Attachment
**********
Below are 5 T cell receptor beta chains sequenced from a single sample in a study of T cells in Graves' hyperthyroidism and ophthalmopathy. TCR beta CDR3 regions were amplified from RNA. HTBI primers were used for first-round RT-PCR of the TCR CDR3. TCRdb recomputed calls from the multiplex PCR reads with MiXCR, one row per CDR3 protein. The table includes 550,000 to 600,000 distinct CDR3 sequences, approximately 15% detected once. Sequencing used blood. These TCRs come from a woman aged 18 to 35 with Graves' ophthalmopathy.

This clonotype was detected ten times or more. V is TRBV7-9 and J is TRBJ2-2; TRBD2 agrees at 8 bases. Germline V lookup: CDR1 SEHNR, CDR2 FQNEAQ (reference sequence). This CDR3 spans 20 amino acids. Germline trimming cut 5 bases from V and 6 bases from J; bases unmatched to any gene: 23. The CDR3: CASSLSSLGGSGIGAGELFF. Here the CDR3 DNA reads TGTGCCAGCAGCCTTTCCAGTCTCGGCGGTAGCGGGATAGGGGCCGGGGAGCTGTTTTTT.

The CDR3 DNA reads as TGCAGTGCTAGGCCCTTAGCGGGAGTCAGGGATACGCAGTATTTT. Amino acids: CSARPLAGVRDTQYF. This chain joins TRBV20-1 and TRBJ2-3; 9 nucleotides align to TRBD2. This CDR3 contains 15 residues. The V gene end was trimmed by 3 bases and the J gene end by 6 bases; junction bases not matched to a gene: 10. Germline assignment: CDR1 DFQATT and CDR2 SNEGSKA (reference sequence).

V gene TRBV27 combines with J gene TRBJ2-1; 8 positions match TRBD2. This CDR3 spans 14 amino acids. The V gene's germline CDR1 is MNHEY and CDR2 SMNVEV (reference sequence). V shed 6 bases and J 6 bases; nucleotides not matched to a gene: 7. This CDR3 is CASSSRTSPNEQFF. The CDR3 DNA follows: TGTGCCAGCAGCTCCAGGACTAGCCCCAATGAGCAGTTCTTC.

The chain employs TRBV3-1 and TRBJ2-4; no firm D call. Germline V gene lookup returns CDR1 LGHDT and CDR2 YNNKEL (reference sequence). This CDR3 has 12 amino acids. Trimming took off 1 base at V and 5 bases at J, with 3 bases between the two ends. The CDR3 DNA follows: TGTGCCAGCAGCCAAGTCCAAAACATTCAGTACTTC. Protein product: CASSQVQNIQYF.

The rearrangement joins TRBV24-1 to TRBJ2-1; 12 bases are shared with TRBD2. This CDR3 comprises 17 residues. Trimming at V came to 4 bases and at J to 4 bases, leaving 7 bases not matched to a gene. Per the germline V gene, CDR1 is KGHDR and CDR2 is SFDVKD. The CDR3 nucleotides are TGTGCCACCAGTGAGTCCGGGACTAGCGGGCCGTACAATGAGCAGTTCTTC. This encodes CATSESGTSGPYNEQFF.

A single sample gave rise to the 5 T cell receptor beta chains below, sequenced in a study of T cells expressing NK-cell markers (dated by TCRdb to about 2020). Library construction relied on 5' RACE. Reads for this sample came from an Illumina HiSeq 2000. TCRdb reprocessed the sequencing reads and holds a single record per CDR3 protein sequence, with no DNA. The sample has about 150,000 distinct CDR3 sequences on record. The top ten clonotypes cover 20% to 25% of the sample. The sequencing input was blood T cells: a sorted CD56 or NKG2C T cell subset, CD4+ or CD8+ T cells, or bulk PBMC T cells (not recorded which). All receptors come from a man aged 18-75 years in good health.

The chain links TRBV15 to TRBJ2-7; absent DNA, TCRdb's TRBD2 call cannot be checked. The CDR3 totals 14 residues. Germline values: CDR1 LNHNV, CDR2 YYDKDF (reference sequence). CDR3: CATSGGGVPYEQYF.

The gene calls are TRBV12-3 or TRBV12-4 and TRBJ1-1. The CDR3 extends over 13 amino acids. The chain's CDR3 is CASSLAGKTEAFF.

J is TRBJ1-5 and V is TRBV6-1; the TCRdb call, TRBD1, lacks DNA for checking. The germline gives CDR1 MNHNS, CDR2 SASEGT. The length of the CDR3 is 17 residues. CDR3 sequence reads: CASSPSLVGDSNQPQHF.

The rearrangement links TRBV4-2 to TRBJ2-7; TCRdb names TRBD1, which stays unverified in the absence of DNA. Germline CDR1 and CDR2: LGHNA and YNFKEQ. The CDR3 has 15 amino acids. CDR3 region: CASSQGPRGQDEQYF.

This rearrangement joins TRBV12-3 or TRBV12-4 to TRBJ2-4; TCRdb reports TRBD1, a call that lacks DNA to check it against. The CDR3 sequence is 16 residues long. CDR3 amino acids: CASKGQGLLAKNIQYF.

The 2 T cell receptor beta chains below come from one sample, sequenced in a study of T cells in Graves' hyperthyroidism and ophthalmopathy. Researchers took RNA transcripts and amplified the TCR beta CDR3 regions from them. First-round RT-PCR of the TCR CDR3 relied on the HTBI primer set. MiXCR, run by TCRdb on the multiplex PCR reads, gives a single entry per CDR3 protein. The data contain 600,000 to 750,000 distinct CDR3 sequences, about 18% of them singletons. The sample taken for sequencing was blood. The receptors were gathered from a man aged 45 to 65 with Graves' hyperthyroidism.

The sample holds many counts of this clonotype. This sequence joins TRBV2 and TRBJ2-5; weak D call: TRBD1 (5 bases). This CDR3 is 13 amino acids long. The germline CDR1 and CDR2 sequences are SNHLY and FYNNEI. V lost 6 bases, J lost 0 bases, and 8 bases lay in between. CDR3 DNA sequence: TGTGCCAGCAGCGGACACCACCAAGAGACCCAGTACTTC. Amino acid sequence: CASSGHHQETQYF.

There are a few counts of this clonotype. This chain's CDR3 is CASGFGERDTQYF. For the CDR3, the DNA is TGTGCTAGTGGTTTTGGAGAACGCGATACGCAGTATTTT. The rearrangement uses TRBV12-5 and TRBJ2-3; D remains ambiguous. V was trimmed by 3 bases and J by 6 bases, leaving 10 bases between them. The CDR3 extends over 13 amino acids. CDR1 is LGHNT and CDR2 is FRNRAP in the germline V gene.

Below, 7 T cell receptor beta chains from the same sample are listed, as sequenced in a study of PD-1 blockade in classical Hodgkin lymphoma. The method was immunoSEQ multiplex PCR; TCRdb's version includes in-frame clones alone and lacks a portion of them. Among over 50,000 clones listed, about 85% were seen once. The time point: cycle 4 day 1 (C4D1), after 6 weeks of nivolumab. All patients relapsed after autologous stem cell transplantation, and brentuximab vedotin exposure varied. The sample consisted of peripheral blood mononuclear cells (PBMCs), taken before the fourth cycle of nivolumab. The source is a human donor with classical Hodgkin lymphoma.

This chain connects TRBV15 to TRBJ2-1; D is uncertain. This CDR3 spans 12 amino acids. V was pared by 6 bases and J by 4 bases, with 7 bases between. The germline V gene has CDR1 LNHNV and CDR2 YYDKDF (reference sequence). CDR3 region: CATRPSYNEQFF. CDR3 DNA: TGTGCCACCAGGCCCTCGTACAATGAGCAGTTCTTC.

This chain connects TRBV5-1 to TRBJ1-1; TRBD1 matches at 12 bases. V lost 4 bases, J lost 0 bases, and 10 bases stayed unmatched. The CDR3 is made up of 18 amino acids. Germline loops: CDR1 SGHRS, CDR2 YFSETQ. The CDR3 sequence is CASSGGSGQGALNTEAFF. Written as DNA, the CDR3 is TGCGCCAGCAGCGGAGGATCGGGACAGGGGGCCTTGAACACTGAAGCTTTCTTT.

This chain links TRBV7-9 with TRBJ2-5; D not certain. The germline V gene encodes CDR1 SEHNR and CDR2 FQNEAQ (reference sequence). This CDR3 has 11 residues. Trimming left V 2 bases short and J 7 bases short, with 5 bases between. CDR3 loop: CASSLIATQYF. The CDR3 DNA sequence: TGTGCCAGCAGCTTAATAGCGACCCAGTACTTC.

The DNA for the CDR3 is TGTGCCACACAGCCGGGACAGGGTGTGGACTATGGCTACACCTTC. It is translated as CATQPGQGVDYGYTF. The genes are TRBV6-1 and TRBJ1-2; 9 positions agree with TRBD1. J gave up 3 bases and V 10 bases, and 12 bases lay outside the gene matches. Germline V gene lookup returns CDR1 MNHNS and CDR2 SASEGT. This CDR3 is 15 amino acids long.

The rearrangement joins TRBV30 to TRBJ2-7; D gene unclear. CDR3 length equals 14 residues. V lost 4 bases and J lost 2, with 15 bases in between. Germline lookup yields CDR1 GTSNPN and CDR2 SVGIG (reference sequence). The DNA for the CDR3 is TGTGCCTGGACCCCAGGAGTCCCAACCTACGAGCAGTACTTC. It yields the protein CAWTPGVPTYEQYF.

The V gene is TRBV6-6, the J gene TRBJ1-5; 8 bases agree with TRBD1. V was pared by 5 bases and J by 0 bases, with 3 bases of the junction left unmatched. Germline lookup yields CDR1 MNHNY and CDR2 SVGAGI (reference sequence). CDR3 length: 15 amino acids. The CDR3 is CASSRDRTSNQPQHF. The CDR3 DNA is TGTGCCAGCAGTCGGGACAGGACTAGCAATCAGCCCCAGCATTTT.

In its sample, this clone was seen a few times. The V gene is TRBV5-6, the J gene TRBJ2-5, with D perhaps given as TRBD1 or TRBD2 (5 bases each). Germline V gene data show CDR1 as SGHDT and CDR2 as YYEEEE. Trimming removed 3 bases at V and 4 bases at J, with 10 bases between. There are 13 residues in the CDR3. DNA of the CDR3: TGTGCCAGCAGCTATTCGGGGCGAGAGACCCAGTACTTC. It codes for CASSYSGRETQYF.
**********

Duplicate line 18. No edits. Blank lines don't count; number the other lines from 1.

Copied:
This chain connects TRBV5-1 to TRBJ1-1; TRBD1 matches at 12 bases. V lost 4 bases, J lost 0 bases, and 10 bases stayed unmatched. The CDR3 is made up of 18 amino acids. Germline loops: CDR1 SGHRS, CDR2 YFSETQ. The CDR3 sequence is CASSGGSGQGALNTEAFF. Written as DNA, the CDR3 is TGCGCCAGCAGCGGAGGATCGGGACAGGGGGCCTTGAACACTGAAGCTTTCTTT.